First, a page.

As we said, when the currents are all known, the algorithm for sparse networks generates a set containing the actual stationary states of the network. However, since our purpose is to plot the multistability diagram, we observe that the values of the currents that define the parameter space of the diagram are generally not fixed (see e.g. Fig. (2), where the currents and are unspecified since they represent the bifurcation parameters of the network). For this reason, in order to derive the multistability diagram, the algorithm described above must be adapted for generating a set whenever some inputs are unspecified. In what follows we propose two different solutions.

The first is to apply our algorithm for all the combinations of the bifurcation stimuli on a grid in the stimuli space, similarly to the method described in SubSec. (2.3.2) for the study of oscillations. This approach works for any set of stimuli (e.g. when all the neurons share the same stimulus or when each neuron receives a distinct external input), but it does not guarantee that the resulting multistability diagram is complete if the resolution of the grid is not high enough.

Unlike the first method described above, the second way to use our algorithm (which is the one we implemented in the Python script “Sparse_Efficient_Algorithm.py”) is specific to systems where the external currents that we vary during the bifurcation analysis are injected into a limited number of neurons. In other words, we suppose that the stimuli that span the bifurcation diagram are , where is an integer close or equal to (see e.g. the network considered in Eq. (9), where after a proper rearrangement of the neural indexes). We also suppose that the remaining stimuli, i.e. , are known and fixed, so that the algorithm for sparse networks can be applied for . The algorithm will generate a set containing incomplete stationary states, namely binary strings of length . Now, the binary states of length from to must be used to complete the states in , creating binary strings of length . For example, in the case of the -neurons network shown in Fig. (2), we suppose we got after the step (with ) has been completed, and that the states in are the firing rates of the neurons with indexes . Then , therefore the complete binary strings are (the bit corresponding to is highlighted in bold).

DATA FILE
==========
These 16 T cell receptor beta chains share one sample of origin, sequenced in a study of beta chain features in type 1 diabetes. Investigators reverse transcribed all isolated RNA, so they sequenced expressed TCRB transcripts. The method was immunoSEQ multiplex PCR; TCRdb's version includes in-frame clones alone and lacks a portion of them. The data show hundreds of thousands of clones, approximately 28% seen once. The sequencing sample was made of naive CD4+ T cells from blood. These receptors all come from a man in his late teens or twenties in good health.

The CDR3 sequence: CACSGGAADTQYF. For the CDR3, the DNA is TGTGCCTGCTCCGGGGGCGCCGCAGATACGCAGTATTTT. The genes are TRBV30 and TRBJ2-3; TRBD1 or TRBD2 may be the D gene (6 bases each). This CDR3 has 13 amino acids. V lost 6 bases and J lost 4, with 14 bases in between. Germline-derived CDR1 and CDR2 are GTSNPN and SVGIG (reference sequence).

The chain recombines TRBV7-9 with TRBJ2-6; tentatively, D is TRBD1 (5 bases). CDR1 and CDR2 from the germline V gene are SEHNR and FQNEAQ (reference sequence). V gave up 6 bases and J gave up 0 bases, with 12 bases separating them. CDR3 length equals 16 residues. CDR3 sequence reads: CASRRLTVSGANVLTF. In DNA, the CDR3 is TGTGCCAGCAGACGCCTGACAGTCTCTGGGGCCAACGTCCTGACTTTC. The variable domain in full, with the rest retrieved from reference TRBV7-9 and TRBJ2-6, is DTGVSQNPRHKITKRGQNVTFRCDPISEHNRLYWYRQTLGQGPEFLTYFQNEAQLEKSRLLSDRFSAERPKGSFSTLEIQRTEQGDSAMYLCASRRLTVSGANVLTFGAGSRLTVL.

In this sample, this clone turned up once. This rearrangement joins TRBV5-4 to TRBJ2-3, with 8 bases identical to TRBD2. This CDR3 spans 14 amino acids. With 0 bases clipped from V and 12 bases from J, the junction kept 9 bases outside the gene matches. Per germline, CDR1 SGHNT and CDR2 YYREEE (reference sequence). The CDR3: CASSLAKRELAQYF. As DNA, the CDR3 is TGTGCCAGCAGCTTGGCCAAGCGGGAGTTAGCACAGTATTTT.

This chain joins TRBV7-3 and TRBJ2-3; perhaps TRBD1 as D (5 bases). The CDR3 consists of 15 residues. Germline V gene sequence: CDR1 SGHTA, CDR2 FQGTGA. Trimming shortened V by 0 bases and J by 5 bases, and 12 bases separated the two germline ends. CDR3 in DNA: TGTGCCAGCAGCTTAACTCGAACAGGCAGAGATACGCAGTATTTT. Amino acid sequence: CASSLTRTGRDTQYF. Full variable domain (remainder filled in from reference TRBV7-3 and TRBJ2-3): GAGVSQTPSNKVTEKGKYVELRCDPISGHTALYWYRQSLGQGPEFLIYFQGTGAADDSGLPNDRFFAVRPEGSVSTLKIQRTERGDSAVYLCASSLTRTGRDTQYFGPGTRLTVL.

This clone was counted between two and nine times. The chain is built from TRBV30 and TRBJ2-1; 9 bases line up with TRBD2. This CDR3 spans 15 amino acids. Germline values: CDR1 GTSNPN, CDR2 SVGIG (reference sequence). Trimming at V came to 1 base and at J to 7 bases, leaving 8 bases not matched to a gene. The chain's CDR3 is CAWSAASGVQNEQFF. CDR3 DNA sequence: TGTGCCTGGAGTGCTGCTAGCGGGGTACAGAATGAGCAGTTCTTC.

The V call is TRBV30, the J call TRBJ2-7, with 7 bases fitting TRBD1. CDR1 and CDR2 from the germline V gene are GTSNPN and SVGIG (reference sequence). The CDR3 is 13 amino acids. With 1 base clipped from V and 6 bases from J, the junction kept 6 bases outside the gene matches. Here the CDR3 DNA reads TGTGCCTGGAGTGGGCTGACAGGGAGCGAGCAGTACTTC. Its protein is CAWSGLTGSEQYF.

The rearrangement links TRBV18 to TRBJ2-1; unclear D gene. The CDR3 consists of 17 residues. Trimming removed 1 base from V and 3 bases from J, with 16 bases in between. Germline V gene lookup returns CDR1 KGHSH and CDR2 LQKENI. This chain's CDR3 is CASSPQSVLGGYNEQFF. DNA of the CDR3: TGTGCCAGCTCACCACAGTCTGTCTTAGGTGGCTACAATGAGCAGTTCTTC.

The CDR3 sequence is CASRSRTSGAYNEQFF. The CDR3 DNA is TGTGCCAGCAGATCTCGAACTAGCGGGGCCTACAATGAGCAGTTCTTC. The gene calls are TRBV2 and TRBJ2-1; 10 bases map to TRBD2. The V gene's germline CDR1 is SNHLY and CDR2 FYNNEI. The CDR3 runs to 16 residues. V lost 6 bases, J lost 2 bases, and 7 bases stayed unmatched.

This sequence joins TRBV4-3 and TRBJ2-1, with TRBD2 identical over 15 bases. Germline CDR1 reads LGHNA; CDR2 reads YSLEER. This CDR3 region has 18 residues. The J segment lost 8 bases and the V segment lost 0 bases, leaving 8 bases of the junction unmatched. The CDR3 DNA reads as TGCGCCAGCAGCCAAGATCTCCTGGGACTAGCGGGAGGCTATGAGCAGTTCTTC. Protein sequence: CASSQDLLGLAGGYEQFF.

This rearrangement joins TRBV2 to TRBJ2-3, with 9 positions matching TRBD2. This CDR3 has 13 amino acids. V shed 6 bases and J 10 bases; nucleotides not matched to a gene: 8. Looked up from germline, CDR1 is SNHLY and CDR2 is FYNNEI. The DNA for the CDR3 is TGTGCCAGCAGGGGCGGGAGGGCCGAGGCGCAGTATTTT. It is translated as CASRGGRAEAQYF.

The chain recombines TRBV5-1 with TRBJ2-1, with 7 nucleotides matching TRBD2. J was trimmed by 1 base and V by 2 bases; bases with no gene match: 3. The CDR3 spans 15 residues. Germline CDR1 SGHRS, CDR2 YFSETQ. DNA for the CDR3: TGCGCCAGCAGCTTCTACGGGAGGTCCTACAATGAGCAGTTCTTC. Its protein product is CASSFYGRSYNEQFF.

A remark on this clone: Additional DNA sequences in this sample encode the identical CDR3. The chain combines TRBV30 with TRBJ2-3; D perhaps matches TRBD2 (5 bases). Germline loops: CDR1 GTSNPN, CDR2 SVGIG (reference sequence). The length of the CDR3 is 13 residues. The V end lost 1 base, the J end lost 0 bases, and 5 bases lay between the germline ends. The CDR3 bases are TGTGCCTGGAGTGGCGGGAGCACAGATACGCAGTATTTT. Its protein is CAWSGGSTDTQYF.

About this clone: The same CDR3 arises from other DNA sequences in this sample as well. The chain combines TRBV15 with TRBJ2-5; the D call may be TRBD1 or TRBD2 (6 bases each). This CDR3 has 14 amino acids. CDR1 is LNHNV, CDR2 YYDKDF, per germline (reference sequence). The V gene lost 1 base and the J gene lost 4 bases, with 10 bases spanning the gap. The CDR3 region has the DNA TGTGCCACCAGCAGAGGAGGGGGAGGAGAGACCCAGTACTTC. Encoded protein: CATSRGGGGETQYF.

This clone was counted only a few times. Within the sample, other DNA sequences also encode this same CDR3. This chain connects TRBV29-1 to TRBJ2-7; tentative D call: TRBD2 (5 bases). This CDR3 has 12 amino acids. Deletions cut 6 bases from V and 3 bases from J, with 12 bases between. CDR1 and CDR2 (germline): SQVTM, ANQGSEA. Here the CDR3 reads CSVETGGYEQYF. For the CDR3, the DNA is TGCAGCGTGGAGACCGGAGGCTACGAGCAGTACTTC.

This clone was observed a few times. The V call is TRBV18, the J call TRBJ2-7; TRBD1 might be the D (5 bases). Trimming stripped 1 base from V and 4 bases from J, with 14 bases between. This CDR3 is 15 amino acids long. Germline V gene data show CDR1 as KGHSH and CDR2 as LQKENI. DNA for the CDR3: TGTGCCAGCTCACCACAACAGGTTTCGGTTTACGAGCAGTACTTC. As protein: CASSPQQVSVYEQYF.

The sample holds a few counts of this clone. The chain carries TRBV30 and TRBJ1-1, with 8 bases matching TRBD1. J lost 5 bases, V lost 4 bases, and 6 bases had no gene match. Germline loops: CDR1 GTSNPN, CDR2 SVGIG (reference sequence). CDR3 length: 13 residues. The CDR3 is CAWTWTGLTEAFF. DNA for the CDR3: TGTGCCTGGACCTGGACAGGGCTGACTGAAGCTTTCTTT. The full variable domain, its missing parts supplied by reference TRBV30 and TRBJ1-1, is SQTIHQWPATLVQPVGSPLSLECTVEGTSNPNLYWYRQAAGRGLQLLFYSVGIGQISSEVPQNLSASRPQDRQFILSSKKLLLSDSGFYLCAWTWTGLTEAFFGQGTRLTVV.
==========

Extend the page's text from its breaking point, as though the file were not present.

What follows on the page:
Figure 2: An example of the progression of the efficient algorithm for a specific connectivity matrix. The left panel shows the directed graph of the connectivity matrix, so that each node represents a neuron in the network, while a black arrow from a node to a node represents a synaptic connection with weight . Moreover, each node receives an external input current . In the specific case considered in this figure, the inputs to the neurons , , are known (i.e. , , ), and we want to derive the multistability diagram with respect to the unspecified inputs and . The right panel shows the progression of the efficient algorithm for sparse networks during the evaluation of the set of the candidate stationary states, . In the first three steps, the algorithm determines the states that satisfy the condition (4) for , since the currents are known. In other words, the algorithm determines the binary strings, composed of the firing rates of the neurons , , (since their external currents are known) and of the firing rates of the neurons that project a synaptic connection to the nodes , , (i.e. the neuron in this example), to be put in . These strings of length do not represent yet the candidate stationary states of the network, since the firing rate of the rd neuron is still missing. Therefore in the final step the strings in are completed by inserting the bit of the rd neuron. We observe that, unlike for the neurons , , , the condition (4) cannot be checked for the rd neuron, since the current is unspecified. For this reason, each string in will give rise to two candidate stationary states, one for each possible value ( or ) of the firing rate of the rd neuron (see text). At the end of this process, will contain candidate stationary states of length , which will be used by the script “Multistability_Diagram.py”. Finally, the latter will derive the multistability diagram by inverting the relation in the unspecified currents and , for all the states in . This technique will be extended to the study of neural oscillations, in SubSec. (2.4.2).